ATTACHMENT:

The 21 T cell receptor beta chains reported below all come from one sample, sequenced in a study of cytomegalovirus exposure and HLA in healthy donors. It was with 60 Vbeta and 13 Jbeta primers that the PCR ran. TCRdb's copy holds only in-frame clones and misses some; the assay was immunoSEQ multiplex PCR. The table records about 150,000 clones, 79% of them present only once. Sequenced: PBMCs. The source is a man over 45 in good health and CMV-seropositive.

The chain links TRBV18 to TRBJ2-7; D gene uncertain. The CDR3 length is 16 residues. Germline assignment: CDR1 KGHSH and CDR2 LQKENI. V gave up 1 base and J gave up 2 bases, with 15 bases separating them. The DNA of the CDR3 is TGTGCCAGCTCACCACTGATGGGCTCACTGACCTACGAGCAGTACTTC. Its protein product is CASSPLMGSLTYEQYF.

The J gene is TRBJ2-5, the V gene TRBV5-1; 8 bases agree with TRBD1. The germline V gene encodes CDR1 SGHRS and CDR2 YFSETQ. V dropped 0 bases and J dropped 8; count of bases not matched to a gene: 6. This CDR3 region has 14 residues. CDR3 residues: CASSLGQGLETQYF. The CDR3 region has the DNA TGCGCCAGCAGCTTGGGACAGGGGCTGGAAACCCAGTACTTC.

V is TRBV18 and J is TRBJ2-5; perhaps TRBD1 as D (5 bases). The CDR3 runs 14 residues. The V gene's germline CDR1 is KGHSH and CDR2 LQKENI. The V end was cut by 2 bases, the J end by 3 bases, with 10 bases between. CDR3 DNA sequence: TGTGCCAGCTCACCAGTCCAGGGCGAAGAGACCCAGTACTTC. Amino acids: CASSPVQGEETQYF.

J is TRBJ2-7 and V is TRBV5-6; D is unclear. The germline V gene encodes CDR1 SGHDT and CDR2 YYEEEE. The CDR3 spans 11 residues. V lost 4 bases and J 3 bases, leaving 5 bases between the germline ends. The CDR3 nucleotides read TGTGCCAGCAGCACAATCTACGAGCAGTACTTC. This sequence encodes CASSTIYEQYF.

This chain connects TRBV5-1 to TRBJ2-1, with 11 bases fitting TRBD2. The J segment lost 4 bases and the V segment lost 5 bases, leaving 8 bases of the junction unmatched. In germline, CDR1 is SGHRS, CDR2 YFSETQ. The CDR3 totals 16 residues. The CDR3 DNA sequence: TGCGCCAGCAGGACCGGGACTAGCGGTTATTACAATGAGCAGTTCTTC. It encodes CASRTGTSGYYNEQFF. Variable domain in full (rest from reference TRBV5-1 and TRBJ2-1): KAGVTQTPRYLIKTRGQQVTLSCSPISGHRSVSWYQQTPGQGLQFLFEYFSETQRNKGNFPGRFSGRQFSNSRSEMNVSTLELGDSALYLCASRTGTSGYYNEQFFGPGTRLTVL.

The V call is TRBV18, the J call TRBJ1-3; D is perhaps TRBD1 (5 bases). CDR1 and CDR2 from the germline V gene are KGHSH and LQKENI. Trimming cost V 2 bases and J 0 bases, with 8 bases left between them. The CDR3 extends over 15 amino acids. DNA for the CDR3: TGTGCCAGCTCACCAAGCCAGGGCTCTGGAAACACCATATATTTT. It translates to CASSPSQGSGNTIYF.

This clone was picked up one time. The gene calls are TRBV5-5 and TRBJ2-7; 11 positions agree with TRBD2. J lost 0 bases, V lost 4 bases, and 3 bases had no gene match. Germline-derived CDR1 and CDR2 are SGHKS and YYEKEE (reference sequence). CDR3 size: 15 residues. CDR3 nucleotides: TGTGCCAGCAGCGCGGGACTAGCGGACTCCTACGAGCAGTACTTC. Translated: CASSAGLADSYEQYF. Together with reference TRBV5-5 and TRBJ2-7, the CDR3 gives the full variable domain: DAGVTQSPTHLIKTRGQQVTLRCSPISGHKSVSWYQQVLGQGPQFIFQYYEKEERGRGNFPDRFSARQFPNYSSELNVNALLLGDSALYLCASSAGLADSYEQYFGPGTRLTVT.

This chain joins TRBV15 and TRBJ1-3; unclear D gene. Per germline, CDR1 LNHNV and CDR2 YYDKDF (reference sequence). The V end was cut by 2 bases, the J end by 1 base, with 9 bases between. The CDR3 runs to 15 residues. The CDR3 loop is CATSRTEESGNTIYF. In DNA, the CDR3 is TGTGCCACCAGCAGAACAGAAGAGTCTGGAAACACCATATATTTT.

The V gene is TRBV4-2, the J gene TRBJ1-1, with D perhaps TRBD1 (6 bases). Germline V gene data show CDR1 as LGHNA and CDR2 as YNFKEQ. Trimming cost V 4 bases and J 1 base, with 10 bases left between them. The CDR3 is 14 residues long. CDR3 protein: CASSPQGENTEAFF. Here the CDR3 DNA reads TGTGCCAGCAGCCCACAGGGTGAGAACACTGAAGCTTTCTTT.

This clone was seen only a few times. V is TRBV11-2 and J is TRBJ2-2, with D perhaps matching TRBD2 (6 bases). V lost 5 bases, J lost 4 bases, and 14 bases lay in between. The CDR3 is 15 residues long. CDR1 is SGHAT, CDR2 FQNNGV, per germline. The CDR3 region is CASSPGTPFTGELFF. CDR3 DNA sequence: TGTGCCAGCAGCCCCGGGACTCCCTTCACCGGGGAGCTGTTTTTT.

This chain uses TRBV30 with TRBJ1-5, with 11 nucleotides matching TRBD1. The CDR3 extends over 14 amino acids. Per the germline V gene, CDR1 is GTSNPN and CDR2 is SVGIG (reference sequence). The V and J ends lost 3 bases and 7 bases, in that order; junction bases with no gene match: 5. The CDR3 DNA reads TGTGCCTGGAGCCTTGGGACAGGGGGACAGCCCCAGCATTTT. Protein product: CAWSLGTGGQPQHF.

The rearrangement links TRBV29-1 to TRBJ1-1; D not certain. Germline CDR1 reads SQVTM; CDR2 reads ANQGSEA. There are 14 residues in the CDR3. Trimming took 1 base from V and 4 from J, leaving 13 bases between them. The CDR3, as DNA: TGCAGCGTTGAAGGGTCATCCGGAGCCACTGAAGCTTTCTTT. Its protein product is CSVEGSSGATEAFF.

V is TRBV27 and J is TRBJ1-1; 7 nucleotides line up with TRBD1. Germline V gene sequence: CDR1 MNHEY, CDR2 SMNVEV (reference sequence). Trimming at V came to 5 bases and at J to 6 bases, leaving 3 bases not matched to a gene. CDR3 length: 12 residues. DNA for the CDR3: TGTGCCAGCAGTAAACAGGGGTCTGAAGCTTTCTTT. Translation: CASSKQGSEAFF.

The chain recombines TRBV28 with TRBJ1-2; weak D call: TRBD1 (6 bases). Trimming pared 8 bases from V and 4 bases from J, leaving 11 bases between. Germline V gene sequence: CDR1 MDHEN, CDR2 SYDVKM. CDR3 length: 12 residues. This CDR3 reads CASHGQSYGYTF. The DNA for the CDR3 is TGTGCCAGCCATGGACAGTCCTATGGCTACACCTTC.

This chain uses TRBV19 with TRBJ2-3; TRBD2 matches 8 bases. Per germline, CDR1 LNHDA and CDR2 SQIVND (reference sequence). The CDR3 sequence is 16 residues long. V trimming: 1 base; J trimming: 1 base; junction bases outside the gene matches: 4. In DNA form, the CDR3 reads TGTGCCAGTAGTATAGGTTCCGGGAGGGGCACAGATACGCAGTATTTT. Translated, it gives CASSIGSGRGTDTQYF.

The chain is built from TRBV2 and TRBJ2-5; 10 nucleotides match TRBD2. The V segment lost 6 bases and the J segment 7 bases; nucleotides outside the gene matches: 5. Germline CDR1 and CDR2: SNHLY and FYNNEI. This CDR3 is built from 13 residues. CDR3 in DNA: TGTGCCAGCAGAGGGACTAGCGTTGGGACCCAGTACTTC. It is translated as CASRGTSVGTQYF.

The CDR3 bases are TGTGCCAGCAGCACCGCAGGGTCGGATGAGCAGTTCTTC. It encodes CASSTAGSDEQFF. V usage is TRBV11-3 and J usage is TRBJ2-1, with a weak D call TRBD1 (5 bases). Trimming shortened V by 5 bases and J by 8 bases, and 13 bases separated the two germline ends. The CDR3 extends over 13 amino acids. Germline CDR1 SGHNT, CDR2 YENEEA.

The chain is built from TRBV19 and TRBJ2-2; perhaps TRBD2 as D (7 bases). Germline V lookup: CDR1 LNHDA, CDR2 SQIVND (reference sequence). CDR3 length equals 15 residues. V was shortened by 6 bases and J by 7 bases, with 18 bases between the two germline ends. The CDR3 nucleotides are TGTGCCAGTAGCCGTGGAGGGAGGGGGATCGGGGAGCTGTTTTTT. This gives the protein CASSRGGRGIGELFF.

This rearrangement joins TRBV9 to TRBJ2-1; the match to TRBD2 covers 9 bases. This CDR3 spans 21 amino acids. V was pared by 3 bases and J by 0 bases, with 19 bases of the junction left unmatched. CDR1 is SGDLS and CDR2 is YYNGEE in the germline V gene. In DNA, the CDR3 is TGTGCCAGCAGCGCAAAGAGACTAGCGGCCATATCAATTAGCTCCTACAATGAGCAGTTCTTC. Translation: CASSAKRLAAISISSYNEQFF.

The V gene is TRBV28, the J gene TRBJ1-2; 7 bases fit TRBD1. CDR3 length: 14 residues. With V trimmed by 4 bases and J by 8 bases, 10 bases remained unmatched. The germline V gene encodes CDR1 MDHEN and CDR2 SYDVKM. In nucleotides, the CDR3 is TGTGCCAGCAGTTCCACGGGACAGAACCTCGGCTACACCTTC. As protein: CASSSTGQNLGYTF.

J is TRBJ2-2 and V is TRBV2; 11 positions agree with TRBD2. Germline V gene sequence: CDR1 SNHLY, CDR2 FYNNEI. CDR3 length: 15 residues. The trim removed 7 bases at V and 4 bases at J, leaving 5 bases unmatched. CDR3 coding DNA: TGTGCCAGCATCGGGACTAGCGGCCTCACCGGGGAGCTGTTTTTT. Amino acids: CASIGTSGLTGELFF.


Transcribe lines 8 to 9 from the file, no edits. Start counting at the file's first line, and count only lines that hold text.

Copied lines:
This clone was picked up one time. The gene calls are TRBV5-5 and TRBJ2-7; 11 positions agree with TRBD2. J lost 0 bases, V lost 4 bases, and 3 bases had no gene match. Germline-derived CDR1 and CDR2 are SGHKS and YYEKEE (reference sequence). CDR3 size: 15 residues. CDR3 nucleotides: TGTGCCAGCAGCGCGGGACTAGCGGACTCCTACGAGCAGTACTTC. Translated: CASSAGLADSYEQYF. Together with reference TRBV5-5 and TRBJ2-7, the CDR3 gives the full variable domain: DAGVTQSPTHLIKTRGQQVTLRCSPISGHKSVSWYQQVLGQGPQFIFQYYEKEERGRGNFPDRFSARQFPNYSSELNVNALLLGDSALYLCASSAGLADSYEQYFGPGTRLTVT.

This chain joins TRBV15 and TRBJ1-3; unclear D gene. Per germline, CDR1 LNHNV and CDR2 YYDKDF (reference sequence). The V end was cut by 2 bases, the J end by 1 base, with 9 bases between. The CDR3 runs to 15 residues. The CDR3 loop is CATSRTEESGNTIYF. In DNA, the CDR3 is TGTGCCACCAGCAGAACAGAAGAGTCTGGAAACACCATATATTTT.